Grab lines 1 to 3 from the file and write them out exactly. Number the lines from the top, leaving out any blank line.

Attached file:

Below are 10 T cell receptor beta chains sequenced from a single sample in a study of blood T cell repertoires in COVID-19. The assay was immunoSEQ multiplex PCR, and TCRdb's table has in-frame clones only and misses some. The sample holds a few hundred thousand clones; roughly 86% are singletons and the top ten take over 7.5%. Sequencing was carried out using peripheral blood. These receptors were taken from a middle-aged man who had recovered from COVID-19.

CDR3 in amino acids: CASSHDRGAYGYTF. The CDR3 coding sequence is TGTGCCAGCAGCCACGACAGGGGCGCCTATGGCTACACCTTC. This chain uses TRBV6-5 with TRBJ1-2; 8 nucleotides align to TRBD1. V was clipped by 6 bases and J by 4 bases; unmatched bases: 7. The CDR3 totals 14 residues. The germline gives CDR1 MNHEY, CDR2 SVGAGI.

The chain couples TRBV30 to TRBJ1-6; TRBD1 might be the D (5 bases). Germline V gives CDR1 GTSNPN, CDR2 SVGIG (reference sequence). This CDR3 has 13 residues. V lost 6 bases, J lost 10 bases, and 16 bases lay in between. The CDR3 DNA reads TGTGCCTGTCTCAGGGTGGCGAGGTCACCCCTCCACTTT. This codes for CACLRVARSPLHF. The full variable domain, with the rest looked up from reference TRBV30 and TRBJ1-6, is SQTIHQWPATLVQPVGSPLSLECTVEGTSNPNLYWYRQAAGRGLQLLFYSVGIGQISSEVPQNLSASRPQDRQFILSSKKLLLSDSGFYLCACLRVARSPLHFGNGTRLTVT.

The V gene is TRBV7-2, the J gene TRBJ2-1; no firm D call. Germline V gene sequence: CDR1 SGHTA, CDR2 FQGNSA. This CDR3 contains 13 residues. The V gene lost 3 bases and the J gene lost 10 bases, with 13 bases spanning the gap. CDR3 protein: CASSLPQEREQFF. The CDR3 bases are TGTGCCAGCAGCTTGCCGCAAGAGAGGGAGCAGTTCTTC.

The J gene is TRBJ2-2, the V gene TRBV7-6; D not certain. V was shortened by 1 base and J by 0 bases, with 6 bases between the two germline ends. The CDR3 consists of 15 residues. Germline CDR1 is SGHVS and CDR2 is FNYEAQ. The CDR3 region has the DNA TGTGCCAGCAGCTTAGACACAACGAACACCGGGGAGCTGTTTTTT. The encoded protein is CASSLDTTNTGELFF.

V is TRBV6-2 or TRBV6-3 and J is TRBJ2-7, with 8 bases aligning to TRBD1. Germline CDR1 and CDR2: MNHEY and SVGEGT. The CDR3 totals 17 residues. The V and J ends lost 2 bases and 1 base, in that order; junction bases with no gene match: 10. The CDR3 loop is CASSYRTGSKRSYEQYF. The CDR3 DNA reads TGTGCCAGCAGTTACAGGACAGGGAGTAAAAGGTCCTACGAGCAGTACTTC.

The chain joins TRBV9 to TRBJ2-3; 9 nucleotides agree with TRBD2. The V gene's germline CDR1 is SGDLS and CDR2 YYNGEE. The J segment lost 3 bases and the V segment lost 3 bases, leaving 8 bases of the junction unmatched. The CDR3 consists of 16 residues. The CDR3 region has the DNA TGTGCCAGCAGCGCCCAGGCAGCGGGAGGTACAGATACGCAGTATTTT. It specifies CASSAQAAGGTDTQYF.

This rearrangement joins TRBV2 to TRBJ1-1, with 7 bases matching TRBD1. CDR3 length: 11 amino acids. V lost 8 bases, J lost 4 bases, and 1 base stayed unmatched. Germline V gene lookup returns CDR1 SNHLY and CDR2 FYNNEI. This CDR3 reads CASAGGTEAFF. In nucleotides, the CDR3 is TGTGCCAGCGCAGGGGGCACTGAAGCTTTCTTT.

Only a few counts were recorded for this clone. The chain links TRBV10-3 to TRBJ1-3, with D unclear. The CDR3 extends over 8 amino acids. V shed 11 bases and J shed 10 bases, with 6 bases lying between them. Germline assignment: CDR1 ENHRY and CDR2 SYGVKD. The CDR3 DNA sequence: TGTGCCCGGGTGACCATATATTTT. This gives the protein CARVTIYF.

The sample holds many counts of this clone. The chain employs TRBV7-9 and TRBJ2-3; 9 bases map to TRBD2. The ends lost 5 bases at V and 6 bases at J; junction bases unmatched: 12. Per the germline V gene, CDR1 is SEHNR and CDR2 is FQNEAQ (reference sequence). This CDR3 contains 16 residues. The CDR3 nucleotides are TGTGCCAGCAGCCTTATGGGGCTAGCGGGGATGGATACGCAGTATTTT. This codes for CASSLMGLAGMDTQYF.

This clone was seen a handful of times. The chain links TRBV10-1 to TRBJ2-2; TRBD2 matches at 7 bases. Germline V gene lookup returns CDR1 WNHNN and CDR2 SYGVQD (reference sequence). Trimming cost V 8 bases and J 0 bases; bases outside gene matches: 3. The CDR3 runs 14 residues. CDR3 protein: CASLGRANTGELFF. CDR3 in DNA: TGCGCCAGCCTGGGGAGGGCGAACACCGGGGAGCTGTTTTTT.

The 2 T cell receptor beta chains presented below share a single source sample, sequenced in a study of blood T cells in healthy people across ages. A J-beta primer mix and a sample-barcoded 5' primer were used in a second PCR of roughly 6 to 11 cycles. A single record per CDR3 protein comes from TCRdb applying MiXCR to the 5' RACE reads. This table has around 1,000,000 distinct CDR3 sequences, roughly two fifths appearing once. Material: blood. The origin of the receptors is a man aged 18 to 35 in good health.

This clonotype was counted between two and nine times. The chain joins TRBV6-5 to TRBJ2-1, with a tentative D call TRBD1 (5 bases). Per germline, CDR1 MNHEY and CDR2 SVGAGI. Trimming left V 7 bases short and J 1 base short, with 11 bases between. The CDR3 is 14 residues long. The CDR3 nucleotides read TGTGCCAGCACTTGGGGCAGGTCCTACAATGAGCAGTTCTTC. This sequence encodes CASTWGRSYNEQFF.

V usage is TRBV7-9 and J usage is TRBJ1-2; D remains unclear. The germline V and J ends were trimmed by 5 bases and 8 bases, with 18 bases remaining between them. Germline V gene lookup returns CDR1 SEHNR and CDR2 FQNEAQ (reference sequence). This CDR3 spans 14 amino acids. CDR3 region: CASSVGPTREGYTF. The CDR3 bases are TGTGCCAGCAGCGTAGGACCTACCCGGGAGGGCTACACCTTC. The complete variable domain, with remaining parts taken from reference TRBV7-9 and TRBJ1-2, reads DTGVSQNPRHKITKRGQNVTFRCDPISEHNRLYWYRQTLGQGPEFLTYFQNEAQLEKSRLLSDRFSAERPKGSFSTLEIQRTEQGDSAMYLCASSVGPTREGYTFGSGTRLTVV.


Below are 10 T cell receptor beta chains sequenced from a single sample in a study of blood T cell repertoires in COVID-19. The assay was immunoSEQ multiplex PCR, and TCRdb's table has in-frame clones only and misses some. The sample holds a few hundred thousand clones; roughly 86% are singletons and the top ten take over 7.5%. Sequencing was carried out using peripheral blood. These receptors were taken from a middle-aged man who had recovered from COVID-19.

CDR3 in amino acids: CASSHDRGAYGYTF. The CDR3 coding sequence is TGTGCCAGCAGCCACGACAGGGGCGCCTATGGCTACACCTTC. This chain uses TRBV6-5 with TRBJ1-2; 8 nucleotides align to TRBD1. V was clipped by 6 bases and J by 4 bases; unmatched bases: 7. The CDR3 totals 14 residues. The germline gives CDR1 MNHEY, CDR2 SVGAGI.

The chain couples TRBV30 to TRBJ1-6; TRBD1 might be the D (5 bases). Germline V gives CDR1 GTSNPN, CDR2 SVGIG (reference sequence). This CDR3 has 13 residues. V lost 6 bases, J lost 10 bases, and 16 bases lay in between. The CDR3 DNA reads TGTGCCTGTCTCAGGGTGGCGAGGTCACCCCTCCACTTT. This codes for CACLRVARSPLHF. The full variable domain, with the rest looked up from reference TRBV30 and TRBJ1-6, is SQTIHQWPATLVQPVGSPLSLECTVEGTSNPNLYWYRQAAGRGLQLLFYSVGIGQISSEVPQNLSASRPQDRQFILSSKKLLLSDSGFYLCACLRVARSPLHFGNGTRLTVT.